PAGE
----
Tuesday, September 26, 2006


UK journalism is becoming professionalised, not in a trait-based sense, nor in a market closure sense, but as part of a managerial project designed to ensure control over members using minimally coercive methods of myth cultivation.


Disagreement about the professional status of journalism dates back to the emergence of the occupation.
It can be seen in the 1907 split between the NUJ and the original Chartered Institute of Journalists (IoJ).
Tunstall has argued that, if journalism was professionalising in the '60s, it has gone backwards in the '90s.
But commentary on the 'professionalism question' seems to adopt an 'implicit model of professionalism as a set of traits that was abandoned by sociology thirty years ago' (p. 548)
Newer ideas - of professionalism as market closure to new entrants - have not really been applied to journalism.


National Association of Journalists founded in 1884; acquires Royal Charter six years later.
Part of the NAJ viewed the Charter grant as the capstone of union activities.
A more demanding but by no means radical part viewed improvements in job conditions as more important.
This group left to form the NUJ, modelled on the NUT, and wary of cross-class alliances with, e.g., printers.
The dominance of the NUJ has meant that "the main collective voice of UK journalism... has been that of a 'wages movement', which has accepted the self-definition of journalism as a highly skilled craft best prepared for through apprenticeship" (p. 550)

The NUJ did not pursue market closure, but concentrated on increasing wages.
The IoJ, by contrast, sponsored private members' bills and submitted proposals for a Register of Journalists (1947, 1977).

The 1947 - 49 Royal Commission on the Press did manage to set up an industry-wide training scheme; but this was carried out on the apprenticeship model through the regional press.
Now, however, journalism is being seen as a graduate-entry occupation, with undergraduate courses in journalism being set up in the absence of any industry schemes.


Tunstall (1971) quoted Greenwood's 'five attributes' of a profession, and concluded that journalism could only become a 'semi-profession'.
The 1947 Royal Commission pointed to the lack of direct clients: unlike doctors and lawyers who work for clients, journalists work for editors and publishers.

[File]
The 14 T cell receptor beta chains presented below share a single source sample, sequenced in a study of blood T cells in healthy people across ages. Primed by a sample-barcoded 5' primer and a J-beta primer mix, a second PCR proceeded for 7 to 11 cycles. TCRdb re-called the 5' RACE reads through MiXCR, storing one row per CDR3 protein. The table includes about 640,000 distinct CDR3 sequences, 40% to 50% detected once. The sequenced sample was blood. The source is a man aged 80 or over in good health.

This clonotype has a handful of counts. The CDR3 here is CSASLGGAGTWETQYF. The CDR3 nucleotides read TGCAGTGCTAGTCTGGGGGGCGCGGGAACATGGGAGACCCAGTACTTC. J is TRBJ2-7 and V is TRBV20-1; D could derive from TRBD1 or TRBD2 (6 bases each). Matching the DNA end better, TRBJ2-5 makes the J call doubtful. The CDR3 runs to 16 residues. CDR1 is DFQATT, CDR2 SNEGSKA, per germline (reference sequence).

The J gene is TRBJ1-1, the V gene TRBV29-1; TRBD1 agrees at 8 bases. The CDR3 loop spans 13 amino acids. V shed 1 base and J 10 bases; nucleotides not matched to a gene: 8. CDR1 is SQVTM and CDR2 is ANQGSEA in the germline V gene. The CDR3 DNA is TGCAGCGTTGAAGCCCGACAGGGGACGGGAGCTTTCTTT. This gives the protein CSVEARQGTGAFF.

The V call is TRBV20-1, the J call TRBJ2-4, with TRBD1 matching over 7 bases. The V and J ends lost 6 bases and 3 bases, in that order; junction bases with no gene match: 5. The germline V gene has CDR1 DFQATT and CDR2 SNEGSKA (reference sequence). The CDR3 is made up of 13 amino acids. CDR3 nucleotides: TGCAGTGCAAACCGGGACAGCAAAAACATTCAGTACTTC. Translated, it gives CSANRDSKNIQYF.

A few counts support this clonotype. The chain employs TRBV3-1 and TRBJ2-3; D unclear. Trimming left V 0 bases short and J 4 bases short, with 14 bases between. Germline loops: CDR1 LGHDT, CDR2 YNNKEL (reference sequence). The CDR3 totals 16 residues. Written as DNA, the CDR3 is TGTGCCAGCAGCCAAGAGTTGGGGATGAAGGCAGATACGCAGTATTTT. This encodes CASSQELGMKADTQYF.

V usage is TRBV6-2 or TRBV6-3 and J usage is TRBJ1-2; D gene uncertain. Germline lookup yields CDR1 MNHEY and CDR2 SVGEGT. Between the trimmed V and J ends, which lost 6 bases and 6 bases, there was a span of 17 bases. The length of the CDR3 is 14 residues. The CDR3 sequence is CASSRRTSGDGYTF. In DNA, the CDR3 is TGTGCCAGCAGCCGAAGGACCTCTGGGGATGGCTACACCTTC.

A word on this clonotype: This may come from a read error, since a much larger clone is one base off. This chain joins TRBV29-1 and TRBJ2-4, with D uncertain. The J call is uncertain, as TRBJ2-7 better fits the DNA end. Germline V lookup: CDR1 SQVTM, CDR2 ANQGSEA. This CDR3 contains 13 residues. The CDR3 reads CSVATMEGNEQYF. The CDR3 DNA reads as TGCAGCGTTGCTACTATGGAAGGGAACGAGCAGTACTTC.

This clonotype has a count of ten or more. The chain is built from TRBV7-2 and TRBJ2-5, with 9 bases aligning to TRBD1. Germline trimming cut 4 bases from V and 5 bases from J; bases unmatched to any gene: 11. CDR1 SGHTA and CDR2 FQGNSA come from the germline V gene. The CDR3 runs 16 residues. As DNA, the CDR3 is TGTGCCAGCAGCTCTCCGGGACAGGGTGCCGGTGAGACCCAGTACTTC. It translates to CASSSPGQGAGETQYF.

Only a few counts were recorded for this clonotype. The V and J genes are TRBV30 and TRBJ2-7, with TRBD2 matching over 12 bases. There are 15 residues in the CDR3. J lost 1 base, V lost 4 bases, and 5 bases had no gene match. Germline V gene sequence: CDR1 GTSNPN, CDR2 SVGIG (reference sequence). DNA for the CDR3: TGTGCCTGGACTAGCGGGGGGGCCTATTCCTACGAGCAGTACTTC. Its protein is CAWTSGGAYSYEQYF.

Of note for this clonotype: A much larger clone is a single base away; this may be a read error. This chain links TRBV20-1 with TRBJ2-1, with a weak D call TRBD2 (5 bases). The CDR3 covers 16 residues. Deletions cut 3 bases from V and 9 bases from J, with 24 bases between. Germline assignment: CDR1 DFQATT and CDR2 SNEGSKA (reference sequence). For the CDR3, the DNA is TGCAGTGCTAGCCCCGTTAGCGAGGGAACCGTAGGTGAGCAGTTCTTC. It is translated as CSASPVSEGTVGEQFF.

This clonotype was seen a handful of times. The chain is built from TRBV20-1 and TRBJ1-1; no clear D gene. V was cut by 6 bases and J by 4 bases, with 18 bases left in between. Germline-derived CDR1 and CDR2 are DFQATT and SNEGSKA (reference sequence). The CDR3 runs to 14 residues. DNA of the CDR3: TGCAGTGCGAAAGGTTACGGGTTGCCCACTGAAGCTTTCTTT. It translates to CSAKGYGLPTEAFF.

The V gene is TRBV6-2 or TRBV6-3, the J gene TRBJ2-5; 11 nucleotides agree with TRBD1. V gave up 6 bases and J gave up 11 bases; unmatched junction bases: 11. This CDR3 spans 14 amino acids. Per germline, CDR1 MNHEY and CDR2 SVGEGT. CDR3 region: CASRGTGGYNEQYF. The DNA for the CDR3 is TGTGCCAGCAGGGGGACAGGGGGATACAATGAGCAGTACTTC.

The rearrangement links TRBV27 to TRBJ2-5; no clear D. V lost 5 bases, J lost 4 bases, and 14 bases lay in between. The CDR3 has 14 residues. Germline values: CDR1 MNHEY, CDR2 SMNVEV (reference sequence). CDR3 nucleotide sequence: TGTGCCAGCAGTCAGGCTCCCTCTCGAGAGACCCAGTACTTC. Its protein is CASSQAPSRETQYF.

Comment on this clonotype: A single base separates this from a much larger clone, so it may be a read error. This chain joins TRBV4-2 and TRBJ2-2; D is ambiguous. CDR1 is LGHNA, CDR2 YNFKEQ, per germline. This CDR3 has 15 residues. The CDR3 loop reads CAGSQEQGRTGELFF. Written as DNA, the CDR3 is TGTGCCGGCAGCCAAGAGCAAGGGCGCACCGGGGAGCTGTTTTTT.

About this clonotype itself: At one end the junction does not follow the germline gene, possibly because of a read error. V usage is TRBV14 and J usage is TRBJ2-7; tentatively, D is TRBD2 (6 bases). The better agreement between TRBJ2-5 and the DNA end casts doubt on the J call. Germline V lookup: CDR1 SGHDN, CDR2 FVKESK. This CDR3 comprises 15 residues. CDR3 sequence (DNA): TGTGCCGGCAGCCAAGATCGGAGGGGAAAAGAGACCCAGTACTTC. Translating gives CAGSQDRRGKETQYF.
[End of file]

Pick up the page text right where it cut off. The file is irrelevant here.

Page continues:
One aspect of a profession - the ability to draw up an internal standard of conduct - has been singularly lacking in the UK debate.
The 1947 Commission noted that "so far... the Press has not developed the internal organisation necessary for the regulation of its own affairs".
The 2003 House of Commons Select Committee on CMS concluded in much the same fashion.
A second aspect - community sanction or public recognition - is also unlikely, argues Tunstall.
Whilst there are some superstars, most journalists do fairly ordinary work in local and regional papers.
Journalism - he continues - will become more like acting, with large numbers of 'resting' journalists.

New views of professionalization

As we can see from the preceding, neither the trait-based view of professionalisation, nor the market closure version, make sense when applied to UK journalism.
However, we can think of professionalisation in other sense - as a means of ensuring control over members using minimally coercive methods (the reference here is to Foucault).
It is in this sense that the authors believe that the discourse of professionalisation has been used, not so much by journalists themselves, but by managers.

The key claim is this:
"Despite the rejection of ‘professional’ styles of collective occupational control, being ‘professional’ is a prominent component of news journalists’
occupational ideology. The pivot is applying the canons of ‘objectivity’: the separation of news and comment; of ‘facts’ and value-infused commentary." (p. 558).
Management enters through changes in the mode of production:
"Newsrooms are open-plan, so reporters are always under the eye of middle management". Stories can be seen online by senior managers whilst they are being written.
This intensive scrutiny and surveillance is miles away from the constructed discourse that surrounds journalism - which journalists themselves concoct and re-create.
"As professional story tellers it is hardly surprising that journalists have an unusually elaborate and frequently paraded occupational belief
system in which rugged individualism, frightening but charismatic editors, and outrageous behaviour are central themes. Indeed we have argued elsewhere (Aldridge 1998) that this self-image as autonomous, insouciant – even mildly deviant – is clung to and embellished precisely
because the work is increasingly routine and constrained. And journalism is an intensely reflexive occupation which constantly talks to and about itself. Apart from the compulsive consumption of competitors’ output, there is an increasing volume of media industry news in trade magazines and national newspapers themselves. Taken together with the reminiscence that is a staple of British Journalism Review and the constant supply of autobiography, there is plenty to sustain the occupational culture" (p.560)

But journalists have done more than just incorporate this into a mental image of their occupation as a skilled craft.
Aldridge and Everett write that "At the level of the actor, it is hard to imagine a graduate workforce identifying with the traditional posture of the journalist as social outsider" - but the data they cite are the same data used by Delano (specifically, those questions on journalists' social status compared to other occupations), who was ambivalent about concluding that there was a desire for professionalisation.

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